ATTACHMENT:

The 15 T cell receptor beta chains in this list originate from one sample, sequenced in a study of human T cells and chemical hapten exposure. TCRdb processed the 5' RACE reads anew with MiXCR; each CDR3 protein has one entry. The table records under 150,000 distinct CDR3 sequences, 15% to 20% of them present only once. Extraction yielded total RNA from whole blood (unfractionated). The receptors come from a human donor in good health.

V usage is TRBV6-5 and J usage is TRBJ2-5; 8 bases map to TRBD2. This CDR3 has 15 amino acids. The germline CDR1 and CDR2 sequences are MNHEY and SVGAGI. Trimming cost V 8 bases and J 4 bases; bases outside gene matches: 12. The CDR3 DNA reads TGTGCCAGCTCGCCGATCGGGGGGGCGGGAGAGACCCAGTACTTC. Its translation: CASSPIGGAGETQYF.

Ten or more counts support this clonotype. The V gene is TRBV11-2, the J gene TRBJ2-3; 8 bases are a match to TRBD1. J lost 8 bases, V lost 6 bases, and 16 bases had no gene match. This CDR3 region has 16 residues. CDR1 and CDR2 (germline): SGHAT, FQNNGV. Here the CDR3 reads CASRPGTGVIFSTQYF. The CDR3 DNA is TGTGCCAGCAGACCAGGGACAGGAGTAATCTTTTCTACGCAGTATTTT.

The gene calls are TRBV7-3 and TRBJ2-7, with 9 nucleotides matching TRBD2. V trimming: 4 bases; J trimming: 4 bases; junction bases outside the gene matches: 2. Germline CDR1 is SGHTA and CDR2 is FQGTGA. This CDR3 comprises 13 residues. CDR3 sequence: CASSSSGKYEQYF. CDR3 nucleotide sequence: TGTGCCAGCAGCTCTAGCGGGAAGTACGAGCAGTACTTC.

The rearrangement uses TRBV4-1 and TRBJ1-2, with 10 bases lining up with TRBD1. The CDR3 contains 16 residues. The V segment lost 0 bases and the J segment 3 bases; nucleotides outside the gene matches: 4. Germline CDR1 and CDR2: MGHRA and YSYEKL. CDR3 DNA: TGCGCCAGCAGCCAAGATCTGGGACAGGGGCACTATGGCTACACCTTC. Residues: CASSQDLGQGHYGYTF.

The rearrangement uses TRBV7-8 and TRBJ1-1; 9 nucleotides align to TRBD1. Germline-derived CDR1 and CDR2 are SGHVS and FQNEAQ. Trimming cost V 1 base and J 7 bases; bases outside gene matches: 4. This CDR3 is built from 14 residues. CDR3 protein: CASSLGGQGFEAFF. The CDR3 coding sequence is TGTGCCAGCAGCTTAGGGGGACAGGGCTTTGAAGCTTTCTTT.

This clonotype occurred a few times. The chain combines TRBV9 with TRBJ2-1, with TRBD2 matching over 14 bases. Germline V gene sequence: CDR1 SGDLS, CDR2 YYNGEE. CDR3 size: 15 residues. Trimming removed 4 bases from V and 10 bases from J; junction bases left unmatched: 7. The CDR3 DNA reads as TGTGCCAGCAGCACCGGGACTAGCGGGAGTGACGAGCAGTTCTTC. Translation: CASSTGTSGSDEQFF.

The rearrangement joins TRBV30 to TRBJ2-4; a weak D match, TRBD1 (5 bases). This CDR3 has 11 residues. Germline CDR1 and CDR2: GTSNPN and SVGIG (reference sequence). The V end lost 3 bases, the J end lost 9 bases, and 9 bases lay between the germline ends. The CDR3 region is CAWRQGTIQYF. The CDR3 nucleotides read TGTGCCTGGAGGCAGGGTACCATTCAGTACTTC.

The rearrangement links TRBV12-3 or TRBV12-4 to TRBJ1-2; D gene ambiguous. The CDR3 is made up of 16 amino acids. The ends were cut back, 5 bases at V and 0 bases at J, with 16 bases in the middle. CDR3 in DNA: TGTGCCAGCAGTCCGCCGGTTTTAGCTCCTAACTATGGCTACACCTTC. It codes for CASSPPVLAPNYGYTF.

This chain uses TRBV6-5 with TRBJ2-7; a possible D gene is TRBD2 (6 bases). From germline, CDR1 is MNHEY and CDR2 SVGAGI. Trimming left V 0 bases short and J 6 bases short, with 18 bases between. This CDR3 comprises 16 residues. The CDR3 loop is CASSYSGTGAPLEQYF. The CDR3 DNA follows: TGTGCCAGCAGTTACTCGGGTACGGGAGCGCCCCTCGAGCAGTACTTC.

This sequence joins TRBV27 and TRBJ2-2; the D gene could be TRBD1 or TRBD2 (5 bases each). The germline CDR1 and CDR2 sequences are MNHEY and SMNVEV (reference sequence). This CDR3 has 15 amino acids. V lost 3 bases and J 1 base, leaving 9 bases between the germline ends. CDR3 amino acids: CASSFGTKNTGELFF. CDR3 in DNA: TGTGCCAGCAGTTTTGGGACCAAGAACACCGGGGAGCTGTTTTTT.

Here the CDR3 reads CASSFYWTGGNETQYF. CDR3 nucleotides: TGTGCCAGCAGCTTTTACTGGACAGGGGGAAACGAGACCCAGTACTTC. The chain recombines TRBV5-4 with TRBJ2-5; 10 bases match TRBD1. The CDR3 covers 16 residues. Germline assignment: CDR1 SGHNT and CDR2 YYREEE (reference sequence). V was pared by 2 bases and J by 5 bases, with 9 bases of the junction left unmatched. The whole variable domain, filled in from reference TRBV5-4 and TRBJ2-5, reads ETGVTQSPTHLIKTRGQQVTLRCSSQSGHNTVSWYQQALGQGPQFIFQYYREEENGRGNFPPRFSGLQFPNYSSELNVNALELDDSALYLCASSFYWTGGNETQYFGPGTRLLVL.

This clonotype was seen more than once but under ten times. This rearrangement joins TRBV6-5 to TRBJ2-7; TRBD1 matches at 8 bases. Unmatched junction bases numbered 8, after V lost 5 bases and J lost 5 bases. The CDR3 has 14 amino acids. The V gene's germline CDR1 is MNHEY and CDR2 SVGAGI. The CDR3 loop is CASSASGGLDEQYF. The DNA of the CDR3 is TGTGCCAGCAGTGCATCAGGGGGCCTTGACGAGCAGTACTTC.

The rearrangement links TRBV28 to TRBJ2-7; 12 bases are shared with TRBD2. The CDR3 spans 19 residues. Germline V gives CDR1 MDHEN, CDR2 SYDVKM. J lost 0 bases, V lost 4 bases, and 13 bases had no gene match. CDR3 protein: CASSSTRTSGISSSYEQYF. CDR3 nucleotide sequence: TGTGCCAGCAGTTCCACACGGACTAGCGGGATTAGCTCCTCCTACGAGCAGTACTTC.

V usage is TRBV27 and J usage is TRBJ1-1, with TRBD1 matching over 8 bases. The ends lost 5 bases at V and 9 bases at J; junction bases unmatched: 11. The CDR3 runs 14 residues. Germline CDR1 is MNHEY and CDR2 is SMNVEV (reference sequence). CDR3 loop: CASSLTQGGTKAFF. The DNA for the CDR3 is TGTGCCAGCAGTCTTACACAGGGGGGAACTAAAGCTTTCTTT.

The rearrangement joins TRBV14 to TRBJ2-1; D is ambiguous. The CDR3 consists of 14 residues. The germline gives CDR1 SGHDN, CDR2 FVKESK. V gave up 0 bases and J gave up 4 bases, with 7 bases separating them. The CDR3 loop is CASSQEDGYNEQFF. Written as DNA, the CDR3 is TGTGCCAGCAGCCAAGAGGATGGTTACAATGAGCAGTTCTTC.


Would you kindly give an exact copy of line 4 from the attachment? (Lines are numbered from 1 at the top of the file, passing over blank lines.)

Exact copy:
The gene calls are TRBV7-3 and TRBJ2-7, with 9 nucleotides matching TRBD2. V trimming: 4 bases; J trimming: 4 bases; junction bases outside the gene matches: 2. Germline CDR1 is SGHTA and CDR2 is FQGTGA. This CDR3 comprises 13 residues. CDR3 sequence: CASSSSGKYEQYF. CDR3 nucleotide sequence: TGTGCCAGCAGCTCTAGCGGGAAGTACGAGCAGTACTTC.